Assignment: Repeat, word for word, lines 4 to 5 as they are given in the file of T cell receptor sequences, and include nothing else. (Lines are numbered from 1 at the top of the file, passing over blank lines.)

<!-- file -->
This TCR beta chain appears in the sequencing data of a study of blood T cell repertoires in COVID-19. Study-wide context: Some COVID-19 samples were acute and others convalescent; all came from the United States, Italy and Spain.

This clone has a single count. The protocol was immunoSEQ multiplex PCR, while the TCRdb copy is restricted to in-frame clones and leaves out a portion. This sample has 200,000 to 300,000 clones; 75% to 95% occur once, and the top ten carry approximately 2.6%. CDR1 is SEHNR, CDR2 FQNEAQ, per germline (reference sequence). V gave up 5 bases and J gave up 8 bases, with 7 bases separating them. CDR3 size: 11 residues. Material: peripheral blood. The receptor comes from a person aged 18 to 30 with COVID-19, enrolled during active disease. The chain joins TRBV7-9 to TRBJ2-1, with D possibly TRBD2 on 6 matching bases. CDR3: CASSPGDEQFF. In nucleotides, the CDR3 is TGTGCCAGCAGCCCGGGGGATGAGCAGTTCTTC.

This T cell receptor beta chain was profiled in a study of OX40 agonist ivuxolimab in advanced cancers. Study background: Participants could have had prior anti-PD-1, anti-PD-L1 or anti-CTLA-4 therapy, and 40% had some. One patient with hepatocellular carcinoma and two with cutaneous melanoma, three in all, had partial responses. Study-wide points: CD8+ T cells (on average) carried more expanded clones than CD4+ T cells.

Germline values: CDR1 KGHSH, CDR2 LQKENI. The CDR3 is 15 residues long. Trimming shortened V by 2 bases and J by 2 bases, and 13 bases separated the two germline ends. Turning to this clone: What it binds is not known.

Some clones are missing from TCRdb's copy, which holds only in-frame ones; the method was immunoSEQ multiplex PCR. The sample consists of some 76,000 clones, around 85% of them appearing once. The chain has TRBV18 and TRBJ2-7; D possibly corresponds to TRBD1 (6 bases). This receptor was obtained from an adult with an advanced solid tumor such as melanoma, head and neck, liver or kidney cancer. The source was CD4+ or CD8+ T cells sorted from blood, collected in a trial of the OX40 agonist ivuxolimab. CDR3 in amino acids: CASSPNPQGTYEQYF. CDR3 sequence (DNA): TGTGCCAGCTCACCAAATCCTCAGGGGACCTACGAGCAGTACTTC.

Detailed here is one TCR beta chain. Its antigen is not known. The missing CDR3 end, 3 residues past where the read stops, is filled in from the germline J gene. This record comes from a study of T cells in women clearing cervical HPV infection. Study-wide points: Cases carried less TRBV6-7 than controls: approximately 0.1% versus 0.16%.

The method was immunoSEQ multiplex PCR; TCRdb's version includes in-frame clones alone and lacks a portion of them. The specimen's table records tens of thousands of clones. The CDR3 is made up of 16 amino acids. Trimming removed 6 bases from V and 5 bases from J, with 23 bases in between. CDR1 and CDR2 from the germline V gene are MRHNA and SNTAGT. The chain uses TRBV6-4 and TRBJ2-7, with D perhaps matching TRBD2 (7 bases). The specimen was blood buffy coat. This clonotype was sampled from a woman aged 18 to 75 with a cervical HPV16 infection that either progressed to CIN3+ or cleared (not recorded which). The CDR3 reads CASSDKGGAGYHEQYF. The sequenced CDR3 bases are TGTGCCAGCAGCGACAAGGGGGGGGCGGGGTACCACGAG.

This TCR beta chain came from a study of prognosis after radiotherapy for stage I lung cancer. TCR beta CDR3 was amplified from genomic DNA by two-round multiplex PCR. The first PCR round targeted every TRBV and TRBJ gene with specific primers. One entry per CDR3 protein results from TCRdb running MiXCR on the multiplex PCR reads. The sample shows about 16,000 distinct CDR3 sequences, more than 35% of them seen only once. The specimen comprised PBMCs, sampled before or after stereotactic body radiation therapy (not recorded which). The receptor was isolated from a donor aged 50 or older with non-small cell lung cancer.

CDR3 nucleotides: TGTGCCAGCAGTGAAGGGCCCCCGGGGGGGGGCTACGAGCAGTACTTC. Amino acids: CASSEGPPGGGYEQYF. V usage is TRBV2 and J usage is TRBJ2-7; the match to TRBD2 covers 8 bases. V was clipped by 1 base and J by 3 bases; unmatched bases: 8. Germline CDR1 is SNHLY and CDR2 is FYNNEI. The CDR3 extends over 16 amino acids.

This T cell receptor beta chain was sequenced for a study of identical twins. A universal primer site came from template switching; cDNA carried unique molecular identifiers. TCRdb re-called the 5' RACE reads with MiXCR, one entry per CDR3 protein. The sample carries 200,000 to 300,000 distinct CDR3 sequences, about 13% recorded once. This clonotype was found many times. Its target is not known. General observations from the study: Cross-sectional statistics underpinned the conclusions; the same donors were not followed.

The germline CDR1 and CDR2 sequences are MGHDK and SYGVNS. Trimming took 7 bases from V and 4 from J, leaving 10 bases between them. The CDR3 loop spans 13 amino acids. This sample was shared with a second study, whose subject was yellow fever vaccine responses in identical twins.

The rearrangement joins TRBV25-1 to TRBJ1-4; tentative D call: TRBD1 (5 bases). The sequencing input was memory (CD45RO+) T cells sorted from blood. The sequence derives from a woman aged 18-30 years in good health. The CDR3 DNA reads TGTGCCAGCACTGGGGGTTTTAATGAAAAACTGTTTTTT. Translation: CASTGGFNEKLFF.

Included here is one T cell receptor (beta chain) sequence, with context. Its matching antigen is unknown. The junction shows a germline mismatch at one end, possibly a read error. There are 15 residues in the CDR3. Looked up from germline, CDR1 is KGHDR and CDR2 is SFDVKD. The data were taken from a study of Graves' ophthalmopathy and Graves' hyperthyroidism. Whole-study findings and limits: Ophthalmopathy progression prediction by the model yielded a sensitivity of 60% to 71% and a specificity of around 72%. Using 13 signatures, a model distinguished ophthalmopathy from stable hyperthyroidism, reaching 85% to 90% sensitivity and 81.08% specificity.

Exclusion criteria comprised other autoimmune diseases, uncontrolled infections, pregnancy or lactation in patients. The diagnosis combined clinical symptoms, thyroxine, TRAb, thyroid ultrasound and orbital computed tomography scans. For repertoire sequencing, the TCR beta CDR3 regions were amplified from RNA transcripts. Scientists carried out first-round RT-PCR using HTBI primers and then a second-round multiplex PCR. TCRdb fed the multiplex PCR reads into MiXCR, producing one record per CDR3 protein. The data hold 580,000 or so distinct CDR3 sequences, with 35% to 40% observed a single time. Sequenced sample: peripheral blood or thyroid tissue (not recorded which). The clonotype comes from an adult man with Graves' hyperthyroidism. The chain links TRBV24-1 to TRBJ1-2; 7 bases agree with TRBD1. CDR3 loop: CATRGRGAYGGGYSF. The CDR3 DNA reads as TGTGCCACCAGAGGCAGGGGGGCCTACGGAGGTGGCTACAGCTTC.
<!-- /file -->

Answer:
Germline values: CDR1 KGHSH, CDR2 LQKENI. The CDR3 is 15 residues long. Trimming shortened V by 2 bases and J by 2 bases, and 13 bases separated the two germline ends. Turning to this clone: What it binds is not known.

Some clones are missing from TCRdb's copy, which holds only in-frame ones; the method was immunoSEQ multiplex PCR. The sample consists of some 76,000 clones, around 85% of them appearing once. The chain has TRBV18 and TRBJ2-7; D possibly corresponds to TRBD1 (6 bases). This receptor was obtained from an adult with an advanced solid tumor such as melanoma, head and neck, liver or kidney cancer. The source was CD4+ or CD8+ T cells sorted from blood, collected in a trial of the OX40 agonist ivuxolimab. CDR3 in amino acids: CASSPNPQGTYEQYF. CDR3 sequence (DNA): TGTGCCAGCTCACCAAATCCTCAGGGGACCTACGAGCAGTACTTC.